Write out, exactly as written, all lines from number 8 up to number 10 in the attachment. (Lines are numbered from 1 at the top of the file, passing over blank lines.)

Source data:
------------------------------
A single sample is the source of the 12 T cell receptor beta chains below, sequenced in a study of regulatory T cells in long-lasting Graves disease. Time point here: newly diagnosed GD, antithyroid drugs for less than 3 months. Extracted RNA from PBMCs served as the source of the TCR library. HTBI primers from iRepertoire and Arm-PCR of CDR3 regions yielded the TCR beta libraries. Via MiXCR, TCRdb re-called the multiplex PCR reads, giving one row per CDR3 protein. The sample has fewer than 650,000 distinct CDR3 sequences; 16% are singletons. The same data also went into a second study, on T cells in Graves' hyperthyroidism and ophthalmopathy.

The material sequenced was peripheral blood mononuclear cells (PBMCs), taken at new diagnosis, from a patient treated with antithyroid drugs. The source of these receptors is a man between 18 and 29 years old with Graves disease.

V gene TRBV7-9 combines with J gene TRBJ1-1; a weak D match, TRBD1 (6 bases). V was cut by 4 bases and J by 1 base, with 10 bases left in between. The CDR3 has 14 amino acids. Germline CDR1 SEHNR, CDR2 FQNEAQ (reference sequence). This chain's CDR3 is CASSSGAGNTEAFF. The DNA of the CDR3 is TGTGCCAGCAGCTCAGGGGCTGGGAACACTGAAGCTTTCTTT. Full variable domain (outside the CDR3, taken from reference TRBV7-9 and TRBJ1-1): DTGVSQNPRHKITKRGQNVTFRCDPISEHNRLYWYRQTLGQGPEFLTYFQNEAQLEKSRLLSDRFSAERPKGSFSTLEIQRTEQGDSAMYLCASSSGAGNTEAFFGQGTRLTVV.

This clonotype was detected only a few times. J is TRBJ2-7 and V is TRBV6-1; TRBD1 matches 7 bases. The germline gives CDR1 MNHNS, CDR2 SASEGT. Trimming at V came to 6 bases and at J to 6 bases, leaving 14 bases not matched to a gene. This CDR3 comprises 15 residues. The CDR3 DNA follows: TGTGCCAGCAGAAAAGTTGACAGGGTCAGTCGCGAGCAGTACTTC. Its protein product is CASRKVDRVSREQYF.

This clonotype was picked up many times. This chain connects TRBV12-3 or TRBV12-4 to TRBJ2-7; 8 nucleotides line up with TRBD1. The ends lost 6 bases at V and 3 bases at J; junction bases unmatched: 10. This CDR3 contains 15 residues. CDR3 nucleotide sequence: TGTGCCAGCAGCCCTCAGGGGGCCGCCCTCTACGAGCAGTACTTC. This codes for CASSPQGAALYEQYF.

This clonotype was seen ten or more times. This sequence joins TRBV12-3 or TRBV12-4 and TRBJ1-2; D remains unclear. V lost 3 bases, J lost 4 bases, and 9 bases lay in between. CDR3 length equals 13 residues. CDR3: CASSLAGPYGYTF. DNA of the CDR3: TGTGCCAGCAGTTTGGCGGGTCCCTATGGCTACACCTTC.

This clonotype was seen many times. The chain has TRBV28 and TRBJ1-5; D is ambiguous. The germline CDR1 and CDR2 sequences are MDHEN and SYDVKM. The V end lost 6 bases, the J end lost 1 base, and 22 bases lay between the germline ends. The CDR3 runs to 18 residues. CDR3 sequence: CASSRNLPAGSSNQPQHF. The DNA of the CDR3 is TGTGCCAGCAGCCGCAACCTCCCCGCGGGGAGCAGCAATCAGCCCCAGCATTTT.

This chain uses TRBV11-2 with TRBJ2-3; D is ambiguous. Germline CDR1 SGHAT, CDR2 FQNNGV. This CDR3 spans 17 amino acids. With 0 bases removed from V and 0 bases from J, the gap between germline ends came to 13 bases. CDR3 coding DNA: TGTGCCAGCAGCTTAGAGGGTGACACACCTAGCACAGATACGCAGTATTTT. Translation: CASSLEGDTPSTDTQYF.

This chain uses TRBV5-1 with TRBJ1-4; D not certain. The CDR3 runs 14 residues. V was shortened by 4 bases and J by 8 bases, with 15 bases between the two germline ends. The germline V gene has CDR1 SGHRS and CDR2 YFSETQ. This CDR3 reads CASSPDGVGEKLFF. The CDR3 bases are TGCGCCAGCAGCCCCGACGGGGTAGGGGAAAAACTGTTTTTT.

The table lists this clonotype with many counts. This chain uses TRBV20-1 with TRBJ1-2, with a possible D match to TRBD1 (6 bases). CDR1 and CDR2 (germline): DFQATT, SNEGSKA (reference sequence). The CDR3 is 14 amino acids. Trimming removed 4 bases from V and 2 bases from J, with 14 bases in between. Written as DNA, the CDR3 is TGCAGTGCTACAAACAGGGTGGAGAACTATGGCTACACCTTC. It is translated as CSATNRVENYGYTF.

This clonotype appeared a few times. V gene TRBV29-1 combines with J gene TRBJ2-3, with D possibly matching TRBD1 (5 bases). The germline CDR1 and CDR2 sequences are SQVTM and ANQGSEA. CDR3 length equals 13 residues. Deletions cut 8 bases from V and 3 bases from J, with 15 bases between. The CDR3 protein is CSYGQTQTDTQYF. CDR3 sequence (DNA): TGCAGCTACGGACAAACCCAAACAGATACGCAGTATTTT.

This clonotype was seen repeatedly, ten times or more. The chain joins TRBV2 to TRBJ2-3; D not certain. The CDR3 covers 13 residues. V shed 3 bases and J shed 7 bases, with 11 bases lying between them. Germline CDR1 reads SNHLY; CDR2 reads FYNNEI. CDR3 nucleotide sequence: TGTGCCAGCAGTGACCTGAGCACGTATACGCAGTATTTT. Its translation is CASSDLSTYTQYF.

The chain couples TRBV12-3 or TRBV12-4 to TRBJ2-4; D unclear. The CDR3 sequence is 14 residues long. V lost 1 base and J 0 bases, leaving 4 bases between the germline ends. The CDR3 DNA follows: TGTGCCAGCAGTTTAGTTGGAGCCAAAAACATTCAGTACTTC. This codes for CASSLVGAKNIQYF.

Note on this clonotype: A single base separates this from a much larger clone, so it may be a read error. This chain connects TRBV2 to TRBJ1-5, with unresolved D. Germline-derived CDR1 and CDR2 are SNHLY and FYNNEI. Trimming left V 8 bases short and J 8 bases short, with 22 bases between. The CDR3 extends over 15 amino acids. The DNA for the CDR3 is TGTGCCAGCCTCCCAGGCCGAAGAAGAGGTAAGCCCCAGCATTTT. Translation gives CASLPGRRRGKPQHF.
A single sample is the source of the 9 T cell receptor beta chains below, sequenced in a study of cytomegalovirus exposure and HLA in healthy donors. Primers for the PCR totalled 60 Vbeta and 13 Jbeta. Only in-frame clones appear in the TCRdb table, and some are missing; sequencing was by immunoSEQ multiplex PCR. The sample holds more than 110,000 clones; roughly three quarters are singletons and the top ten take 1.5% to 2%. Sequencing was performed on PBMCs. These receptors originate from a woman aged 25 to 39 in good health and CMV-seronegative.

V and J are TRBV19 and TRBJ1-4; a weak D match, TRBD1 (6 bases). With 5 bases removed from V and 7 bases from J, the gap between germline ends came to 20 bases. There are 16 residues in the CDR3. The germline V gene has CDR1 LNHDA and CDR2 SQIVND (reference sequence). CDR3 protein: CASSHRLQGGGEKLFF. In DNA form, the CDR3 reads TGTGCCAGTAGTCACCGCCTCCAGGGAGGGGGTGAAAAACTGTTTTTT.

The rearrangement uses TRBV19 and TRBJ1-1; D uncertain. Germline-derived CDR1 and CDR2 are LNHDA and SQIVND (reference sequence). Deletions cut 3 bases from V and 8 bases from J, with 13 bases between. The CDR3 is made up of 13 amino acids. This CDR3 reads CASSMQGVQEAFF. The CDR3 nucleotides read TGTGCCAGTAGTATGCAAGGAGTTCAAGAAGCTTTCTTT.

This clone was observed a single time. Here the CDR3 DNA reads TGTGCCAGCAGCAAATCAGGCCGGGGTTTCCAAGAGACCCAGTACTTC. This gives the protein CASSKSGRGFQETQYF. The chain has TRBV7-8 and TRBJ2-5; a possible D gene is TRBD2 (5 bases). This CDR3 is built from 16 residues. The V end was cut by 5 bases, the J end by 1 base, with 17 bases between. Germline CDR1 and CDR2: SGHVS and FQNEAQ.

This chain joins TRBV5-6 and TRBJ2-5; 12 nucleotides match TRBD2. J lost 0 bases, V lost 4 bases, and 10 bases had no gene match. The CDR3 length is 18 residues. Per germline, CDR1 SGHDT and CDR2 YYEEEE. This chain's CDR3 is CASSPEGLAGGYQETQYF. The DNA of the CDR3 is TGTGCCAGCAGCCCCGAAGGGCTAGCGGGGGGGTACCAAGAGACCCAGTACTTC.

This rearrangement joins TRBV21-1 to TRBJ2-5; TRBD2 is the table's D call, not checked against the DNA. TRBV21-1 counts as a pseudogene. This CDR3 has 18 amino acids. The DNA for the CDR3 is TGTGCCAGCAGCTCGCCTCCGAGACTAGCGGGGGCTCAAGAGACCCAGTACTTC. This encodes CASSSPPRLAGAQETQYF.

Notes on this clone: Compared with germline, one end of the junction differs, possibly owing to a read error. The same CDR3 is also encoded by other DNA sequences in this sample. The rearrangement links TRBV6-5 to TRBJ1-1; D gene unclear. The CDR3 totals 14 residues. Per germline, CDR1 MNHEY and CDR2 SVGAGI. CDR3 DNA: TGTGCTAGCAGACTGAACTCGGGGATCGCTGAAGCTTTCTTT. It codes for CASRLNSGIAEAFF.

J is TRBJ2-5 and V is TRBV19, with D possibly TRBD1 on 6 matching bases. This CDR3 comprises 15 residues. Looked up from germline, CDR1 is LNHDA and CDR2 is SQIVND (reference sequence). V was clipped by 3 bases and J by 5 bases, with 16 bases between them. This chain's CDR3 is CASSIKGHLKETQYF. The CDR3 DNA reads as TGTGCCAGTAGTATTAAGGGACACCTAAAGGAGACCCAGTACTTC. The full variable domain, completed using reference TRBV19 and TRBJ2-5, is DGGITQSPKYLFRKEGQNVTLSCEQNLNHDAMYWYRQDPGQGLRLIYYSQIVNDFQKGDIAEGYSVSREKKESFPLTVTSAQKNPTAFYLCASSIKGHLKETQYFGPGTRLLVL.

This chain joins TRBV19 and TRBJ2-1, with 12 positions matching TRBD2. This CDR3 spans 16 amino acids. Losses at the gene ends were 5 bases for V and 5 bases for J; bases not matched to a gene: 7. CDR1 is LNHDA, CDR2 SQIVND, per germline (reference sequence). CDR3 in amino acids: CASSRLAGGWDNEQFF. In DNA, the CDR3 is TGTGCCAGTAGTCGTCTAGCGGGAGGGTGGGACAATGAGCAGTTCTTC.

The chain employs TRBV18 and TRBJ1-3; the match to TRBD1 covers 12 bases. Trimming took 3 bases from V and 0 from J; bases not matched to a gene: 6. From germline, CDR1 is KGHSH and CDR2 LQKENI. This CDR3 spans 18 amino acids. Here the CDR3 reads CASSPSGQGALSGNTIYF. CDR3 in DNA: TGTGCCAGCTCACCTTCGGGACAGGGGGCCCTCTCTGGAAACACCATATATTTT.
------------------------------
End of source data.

This chain uses TRBV11-2 with TRBJ2-3; D is ambiguous. Germline CDR1 SGHAT, CDR2 FQNNGV. This CDR3 spans 17 amino acids. With 0 bases removed from V and 0 bases from J, the gap between germline ends came to 13 bases. CDR3 coding DNA: TGTGCCAGCAGCTTAGAGGGTGACACACCTAGCACAGATACGCAGTATTTT. Translation: CASSLEGDTPSTDTQYF.

This chain uses TRBV5-1 with TRBJ1-4; D not certain. The CDR3 runs 14 residues. V was shortened by 4 bases and J by 8 bases, with 15 bases between the two germline ends. The germline V gene has CDR1 SGHRS and CDR2 YFSETQ. This CDR3 reads CASSPDGVGEKLFF. The CDR3 bases are TGCGCCAGCAGCCCCGACGGGGTAGGGGAAAAACTGTTTTTT.

The table lists this clonotype with many counts. This chain uses TRBV20-1 with TRBJ1-2, with a possible D match to TRBD1 (6 bases). CDR1 and CDR2 (germline): DFQATT, SNEGSKA (reference sequence). The CDR3 is 14 amino acids. Trimming removed 4 bases from V and 2 bases from J, with 14 bases in between. Written as DNA, the CDR3 is TGCAGTGCTACAAACAGGGTGGAGAACTATGGCTACACCTTC. It is translated as CSATNRVENYGYTF.